The financial transaction does not have to take place for the extended scope of the law to kick in. If the organization just collects “personal data” — what we in the U.S. call personally identifiable information (PII) — as part of a marketing survey, then the data would have to be protected by GDPR requirements.

A major change made by the GDPR is the territorial scope of the new law. The GDPR replaces the 1995 EU Data Protection Directive,13 which generally did not regulate businesses based outside the EU. Now, even if a U.S.-based business has no employees or offices within the boundaries of the EU, the GDPR may still apply.

Under Article 314 of the GDPR, your company is subject to the new law if it processes personal data of an individual residing in the EU when the data is accessed. This is the case when the processing relates to the offering of goods or services or the monitoring of behavior that takes place in the EU.

Enforcement of the new GDPR rules commenced on May 25, 2018, and it is important to ensure that you and your banking partners are in compliance.

Markets in Financial Instruments Directive Mifid II15

The first version of Mifid became effective in 2007.

These rules include provisions requiring customer identification and categorization requirements, client order handling rules, pre- and post- trade order transparency requirements, and requirements for investment firms to help ensure that clients receive best execution on all trades.

Mifid II focuses on harmonized regulation of trading venues and processes throughout the EU. Improved and standardized governance and processes were a focus of this update that went into effect in January of 2018.

10. BREXIT Impacts

Since the Brexit vote in the United Kingdom in June 2016, there has been an air of uncertainty about what this means in general, as well as specifically for U.S. companies doing business in Europe.

Currently, the U.K. is in negotiations with the rest of the European Union regarding the terms of the U.K.’s exit from the organization, and they will likely include an extension to the two-year negotiation period ending March 29, 2019. While the impact upon U.S.-based companies doing business with the U.K. and the rest of Europe is still to be determined, here are some areas that your company should be investigating and monitoring:16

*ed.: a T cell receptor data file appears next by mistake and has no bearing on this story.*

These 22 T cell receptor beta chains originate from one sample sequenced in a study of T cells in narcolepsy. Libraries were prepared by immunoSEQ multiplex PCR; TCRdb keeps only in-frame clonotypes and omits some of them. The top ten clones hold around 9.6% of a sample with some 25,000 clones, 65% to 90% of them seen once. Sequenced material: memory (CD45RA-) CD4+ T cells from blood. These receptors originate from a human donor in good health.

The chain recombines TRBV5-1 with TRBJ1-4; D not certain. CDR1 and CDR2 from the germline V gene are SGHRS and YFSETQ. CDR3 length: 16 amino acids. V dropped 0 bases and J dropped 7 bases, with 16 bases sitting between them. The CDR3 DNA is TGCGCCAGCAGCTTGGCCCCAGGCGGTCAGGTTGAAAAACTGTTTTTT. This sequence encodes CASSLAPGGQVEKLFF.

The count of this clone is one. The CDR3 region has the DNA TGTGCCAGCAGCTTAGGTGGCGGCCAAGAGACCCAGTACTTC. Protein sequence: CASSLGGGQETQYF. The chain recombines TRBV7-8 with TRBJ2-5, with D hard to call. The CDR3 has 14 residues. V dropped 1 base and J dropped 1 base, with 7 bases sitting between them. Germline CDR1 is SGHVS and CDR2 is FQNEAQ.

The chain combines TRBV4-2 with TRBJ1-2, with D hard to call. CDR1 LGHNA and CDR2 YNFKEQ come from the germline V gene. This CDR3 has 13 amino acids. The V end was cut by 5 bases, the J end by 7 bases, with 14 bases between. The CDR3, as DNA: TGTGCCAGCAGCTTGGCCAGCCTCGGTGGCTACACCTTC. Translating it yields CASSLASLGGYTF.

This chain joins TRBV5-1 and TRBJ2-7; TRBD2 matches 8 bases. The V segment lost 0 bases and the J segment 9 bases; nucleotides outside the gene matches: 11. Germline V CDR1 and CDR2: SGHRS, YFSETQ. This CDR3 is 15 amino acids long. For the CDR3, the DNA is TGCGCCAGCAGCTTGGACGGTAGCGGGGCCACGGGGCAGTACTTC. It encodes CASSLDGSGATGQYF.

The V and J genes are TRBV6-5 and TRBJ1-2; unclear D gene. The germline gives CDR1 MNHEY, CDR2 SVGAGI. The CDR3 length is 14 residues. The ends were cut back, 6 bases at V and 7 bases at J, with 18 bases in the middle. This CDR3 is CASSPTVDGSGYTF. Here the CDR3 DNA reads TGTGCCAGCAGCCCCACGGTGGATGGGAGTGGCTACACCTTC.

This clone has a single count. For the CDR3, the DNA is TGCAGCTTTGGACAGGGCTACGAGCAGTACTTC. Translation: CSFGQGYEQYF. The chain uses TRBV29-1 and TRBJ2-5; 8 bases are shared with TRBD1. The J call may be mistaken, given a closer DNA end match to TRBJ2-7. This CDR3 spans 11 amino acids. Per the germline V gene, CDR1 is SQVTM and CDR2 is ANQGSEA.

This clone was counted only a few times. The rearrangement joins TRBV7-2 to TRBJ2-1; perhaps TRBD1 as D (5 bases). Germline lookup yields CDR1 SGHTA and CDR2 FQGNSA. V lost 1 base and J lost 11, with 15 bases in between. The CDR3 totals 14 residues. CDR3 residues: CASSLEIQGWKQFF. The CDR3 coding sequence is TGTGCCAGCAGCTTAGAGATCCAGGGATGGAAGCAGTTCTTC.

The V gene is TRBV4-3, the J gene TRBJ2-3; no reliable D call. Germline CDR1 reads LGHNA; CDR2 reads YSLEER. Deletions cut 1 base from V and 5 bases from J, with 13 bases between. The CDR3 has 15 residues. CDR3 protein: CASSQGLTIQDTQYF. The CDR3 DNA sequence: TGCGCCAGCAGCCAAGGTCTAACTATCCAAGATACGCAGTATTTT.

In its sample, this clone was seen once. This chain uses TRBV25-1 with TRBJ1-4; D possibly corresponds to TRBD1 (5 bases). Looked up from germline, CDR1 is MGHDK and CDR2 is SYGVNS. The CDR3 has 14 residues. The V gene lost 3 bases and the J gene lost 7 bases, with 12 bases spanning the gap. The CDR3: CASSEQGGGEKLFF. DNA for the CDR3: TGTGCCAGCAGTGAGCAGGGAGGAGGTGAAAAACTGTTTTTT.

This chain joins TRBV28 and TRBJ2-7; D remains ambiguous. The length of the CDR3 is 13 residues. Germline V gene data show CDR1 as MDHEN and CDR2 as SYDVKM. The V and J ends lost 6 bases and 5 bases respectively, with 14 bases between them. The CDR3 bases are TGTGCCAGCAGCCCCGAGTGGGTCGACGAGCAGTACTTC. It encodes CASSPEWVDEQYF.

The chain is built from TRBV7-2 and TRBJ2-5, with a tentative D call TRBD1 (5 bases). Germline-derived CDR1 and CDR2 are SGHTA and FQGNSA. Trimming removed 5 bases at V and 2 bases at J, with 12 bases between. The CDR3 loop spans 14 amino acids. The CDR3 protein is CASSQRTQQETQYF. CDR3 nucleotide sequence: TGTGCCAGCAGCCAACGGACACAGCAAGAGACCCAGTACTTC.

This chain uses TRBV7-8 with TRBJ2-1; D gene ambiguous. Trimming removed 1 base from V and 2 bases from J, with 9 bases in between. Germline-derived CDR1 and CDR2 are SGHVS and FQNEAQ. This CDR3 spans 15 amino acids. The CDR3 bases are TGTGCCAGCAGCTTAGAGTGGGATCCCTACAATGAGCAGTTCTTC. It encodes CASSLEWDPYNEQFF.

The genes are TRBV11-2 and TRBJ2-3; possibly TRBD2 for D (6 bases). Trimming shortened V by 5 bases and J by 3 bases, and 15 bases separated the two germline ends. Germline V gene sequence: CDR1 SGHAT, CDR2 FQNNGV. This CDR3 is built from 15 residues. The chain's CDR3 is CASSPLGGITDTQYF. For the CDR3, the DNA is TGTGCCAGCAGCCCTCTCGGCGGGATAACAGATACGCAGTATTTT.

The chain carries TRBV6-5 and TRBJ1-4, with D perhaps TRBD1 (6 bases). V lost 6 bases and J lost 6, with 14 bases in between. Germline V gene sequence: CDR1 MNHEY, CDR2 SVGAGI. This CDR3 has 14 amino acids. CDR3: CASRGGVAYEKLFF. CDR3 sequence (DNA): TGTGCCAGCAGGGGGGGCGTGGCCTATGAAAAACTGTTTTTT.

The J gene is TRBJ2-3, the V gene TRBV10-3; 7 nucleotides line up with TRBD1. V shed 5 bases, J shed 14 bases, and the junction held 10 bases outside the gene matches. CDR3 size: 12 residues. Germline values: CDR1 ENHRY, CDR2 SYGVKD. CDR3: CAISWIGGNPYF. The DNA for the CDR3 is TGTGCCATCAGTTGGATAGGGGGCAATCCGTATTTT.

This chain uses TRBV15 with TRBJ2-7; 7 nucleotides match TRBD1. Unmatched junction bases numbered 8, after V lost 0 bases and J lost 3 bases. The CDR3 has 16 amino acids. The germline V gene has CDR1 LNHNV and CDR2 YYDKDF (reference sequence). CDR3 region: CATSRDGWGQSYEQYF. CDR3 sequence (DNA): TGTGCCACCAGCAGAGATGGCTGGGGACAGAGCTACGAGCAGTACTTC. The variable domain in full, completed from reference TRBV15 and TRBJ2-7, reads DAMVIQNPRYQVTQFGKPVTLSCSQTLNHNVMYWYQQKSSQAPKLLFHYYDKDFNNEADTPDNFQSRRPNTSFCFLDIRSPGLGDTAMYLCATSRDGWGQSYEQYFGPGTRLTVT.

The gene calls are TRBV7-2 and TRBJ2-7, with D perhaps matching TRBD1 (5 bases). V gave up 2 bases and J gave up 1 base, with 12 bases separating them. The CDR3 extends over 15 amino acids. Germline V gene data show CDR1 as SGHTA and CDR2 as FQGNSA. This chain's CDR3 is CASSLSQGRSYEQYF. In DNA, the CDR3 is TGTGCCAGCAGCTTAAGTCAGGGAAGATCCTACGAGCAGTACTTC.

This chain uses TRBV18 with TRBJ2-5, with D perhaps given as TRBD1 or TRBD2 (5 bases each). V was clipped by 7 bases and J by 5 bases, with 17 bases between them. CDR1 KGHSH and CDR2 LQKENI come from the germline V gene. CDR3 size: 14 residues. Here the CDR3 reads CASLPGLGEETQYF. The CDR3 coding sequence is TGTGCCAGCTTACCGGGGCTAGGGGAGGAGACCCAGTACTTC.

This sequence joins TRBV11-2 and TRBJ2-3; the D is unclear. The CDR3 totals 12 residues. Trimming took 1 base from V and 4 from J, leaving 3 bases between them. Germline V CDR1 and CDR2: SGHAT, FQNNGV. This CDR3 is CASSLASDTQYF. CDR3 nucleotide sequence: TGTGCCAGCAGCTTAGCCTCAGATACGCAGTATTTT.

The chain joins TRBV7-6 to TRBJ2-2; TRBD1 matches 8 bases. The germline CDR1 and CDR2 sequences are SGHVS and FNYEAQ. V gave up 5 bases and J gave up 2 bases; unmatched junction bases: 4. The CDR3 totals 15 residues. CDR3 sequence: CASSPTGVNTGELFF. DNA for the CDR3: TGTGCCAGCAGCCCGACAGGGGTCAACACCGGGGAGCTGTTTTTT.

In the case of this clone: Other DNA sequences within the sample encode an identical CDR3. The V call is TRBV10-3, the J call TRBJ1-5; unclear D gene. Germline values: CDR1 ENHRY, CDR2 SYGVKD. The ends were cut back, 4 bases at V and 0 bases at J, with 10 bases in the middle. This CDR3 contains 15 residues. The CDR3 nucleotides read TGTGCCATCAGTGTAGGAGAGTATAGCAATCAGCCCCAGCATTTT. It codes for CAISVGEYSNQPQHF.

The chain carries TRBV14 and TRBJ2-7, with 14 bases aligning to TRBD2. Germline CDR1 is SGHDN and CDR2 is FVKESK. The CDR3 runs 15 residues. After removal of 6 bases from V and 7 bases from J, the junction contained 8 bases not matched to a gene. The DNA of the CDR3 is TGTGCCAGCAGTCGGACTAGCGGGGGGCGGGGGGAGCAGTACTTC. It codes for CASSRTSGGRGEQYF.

• The impact on currency markets and hedging. Any impact on the British pound relative to the euro and other currencies could also extend to the U.S. dollar. Currency fluctuations do not happen in isolation, so this is a situation to monitor. Your company may need to change its hedging and even its payment strategies going forward.
  • The location of any of your employees between the U.K. and other European Union countries should be evaluated as there will be changes in the ability of people to travel between the U.K. and the other European Union countries. Depending upon the final version of these restrictions, you may need to consider moving employees based in Europe from their current location.
  • Supply chain. Many companies move source products from the U.K. and the EU or move products to be finished in another European country. These cross-border movements may be costly with a potential new trade agreement going into place. This may necessitate changes in your operations and perhaps even the locations in which you do business within the U.K. or the rest of the European Union countries.

For an in-depth look:
Doing Business in Europe